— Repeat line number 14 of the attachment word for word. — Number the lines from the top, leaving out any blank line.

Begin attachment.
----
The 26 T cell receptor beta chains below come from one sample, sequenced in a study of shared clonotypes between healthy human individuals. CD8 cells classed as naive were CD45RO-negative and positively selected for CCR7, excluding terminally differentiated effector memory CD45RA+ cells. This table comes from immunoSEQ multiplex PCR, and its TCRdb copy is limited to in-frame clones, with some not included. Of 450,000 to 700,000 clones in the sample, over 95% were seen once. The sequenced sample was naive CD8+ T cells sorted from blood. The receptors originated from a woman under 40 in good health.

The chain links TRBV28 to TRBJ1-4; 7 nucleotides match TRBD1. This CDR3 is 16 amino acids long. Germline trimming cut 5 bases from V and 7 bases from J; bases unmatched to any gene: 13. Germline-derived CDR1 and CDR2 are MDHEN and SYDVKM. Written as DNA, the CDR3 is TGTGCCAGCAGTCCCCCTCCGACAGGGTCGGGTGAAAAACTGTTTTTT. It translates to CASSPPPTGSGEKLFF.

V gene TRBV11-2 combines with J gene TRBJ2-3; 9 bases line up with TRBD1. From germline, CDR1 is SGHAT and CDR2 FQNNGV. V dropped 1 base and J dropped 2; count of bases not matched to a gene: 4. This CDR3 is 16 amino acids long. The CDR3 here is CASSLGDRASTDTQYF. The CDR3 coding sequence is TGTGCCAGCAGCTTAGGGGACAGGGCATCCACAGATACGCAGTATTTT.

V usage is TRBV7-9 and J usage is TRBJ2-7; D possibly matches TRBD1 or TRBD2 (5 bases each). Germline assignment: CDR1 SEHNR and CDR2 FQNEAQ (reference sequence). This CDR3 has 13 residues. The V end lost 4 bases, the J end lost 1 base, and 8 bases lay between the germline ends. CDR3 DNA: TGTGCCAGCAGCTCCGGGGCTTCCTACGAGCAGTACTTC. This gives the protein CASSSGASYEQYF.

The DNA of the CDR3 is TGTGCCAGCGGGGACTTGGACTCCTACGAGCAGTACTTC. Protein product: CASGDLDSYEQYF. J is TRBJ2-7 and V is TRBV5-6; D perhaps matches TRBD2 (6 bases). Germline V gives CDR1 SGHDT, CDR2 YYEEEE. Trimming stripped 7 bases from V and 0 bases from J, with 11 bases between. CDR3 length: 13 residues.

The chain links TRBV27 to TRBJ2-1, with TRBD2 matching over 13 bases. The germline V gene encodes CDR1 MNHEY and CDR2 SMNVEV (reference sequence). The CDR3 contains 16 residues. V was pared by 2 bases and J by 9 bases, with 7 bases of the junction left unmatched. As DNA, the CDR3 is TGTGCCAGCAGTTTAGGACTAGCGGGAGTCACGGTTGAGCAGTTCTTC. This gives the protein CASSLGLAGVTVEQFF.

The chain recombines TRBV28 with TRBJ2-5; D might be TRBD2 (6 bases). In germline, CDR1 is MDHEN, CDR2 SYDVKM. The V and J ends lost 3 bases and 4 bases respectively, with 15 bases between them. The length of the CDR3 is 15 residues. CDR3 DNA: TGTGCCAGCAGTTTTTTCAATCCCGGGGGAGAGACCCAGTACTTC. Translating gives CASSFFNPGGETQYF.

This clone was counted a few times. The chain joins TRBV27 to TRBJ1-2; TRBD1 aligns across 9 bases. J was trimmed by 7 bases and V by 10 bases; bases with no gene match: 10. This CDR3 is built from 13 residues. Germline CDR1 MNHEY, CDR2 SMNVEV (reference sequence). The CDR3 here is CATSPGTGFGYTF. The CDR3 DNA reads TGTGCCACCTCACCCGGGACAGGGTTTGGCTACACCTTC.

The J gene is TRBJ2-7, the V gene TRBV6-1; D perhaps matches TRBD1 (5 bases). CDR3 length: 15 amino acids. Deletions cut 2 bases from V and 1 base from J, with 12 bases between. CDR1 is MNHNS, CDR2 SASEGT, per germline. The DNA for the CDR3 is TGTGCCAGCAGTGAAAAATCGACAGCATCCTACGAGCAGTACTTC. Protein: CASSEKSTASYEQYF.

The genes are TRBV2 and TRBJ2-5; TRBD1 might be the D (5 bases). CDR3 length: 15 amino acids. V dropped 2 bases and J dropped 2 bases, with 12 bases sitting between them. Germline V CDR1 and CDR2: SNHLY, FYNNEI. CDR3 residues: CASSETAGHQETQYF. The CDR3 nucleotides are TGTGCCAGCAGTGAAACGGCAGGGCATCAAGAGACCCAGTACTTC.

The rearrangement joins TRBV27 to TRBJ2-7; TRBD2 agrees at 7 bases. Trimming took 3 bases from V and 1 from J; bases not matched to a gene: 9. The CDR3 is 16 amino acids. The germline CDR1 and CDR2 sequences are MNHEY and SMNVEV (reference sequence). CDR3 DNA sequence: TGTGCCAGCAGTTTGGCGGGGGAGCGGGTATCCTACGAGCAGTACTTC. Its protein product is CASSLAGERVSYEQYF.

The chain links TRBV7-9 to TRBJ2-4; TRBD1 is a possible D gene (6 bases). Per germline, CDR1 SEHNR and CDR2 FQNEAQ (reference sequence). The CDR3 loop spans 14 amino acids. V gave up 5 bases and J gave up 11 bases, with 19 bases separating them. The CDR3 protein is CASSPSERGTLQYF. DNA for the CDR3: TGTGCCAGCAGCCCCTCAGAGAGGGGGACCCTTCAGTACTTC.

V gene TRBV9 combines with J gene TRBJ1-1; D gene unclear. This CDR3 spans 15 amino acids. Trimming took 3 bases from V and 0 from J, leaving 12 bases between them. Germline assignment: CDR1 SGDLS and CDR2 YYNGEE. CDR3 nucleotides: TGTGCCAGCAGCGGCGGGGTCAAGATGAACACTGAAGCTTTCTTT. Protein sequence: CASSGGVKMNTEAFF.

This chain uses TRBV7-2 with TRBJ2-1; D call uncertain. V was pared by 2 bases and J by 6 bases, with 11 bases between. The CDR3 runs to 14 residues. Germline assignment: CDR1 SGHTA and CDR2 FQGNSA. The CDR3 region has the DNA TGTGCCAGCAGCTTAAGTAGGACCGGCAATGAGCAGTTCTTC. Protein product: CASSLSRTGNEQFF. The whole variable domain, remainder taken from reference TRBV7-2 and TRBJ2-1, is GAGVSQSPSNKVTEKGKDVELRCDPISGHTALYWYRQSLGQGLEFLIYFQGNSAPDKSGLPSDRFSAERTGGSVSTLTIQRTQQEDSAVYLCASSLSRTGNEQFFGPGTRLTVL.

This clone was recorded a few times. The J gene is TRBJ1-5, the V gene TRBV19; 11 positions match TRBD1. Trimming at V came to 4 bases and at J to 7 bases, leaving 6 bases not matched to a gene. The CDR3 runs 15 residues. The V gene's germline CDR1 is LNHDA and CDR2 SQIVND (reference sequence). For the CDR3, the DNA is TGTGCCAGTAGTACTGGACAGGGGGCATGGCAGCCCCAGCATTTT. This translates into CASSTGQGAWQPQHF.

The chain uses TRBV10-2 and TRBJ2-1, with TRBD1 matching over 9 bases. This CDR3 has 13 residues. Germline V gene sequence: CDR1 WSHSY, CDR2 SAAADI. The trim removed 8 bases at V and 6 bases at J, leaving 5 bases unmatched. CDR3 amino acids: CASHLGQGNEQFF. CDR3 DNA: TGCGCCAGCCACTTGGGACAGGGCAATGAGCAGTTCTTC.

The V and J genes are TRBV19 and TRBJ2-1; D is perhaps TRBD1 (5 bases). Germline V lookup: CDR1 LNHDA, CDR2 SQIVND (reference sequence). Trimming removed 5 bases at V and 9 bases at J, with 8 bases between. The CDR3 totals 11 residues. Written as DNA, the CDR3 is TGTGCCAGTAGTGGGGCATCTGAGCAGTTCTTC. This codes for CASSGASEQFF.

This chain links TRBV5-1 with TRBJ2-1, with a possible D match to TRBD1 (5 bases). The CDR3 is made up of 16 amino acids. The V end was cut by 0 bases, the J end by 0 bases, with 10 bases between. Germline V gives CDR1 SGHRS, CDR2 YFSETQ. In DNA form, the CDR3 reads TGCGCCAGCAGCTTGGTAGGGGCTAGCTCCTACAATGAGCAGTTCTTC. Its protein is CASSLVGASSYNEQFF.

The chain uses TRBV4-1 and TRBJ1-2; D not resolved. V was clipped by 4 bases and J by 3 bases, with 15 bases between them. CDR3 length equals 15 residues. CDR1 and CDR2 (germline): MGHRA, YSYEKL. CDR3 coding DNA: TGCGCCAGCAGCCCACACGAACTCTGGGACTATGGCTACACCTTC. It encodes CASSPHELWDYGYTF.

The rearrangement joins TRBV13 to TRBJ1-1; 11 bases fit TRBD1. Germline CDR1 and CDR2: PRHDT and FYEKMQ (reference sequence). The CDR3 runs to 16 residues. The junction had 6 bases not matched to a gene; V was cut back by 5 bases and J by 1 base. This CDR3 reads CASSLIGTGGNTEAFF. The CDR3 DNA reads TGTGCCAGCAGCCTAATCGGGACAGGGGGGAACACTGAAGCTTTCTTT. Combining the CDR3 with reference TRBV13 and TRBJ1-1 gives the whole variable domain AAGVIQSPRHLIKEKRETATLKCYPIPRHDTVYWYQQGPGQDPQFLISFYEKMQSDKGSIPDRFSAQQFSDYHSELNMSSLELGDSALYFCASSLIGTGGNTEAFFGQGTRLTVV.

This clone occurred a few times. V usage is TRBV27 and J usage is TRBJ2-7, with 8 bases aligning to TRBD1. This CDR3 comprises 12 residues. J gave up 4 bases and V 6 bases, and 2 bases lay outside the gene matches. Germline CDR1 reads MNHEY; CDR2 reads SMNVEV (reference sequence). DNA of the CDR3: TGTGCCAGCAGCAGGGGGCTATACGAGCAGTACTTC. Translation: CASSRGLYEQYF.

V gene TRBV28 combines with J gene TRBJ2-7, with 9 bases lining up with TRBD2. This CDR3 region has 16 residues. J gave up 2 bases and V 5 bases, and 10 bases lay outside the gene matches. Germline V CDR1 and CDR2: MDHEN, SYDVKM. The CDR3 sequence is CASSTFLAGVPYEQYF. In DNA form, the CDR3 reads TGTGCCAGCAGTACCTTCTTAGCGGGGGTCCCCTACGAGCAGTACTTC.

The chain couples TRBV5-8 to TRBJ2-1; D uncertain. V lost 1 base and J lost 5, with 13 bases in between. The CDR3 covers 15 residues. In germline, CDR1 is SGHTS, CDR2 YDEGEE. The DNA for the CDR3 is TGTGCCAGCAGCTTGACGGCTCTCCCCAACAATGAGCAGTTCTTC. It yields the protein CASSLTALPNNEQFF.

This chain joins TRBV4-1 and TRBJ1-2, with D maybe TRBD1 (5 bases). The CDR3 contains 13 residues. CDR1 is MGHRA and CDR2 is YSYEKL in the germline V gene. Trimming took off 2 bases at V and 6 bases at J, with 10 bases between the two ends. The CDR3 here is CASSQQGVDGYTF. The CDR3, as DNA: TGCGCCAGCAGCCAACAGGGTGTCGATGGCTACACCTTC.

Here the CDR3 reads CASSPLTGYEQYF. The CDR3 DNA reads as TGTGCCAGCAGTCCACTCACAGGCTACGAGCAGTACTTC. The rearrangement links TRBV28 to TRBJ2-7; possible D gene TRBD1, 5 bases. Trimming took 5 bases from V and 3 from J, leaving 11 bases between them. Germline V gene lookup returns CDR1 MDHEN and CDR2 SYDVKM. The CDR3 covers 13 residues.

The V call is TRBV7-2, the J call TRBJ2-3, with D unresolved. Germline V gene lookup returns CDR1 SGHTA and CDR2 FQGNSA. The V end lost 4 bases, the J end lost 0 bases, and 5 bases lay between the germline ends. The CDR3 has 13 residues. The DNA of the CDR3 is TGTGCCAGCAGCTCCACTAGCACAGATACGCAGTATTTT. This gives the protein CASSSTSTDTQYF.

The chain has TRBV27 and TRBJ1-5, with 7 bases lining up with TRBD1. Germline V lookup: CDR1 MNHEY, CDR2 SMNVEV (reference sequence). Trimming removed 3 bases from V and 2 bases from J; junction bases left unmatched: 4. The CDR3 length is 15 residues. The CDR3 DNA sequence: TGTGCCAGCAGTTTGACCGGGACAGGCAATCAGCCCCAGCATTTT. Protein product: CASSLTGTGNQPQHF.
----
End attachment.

This chain uses TRBV7-2 with TRBJ2-1; D call uncertain. V was pared by 2 bases and J by 6 bases, with 11 bases between. The CDR3 runs to 14 residues. Germline assignment: CDR1 SGHTA and CDR2 FQGNSA. The CDR3 region has the DNA TGTGCCAGCAGCTTAAGTAGGACCGGCAATGAGCAGTTCTTC. Protein product: CASSLSRTGNEQFF. The whole variable domain, remainder taken from reference TRBV7-2 and TRBJ2-1, is GAGVSQSPSNKVTEKGKDVELRCDPISGHTALYWYRQSLGQGLEFLIYFQGNSAPDKSGLPSDRFSAERTGGSVSTLTIQRTQQEDSAVYLCASSLSRTGNEQFFGPGTRLTVL.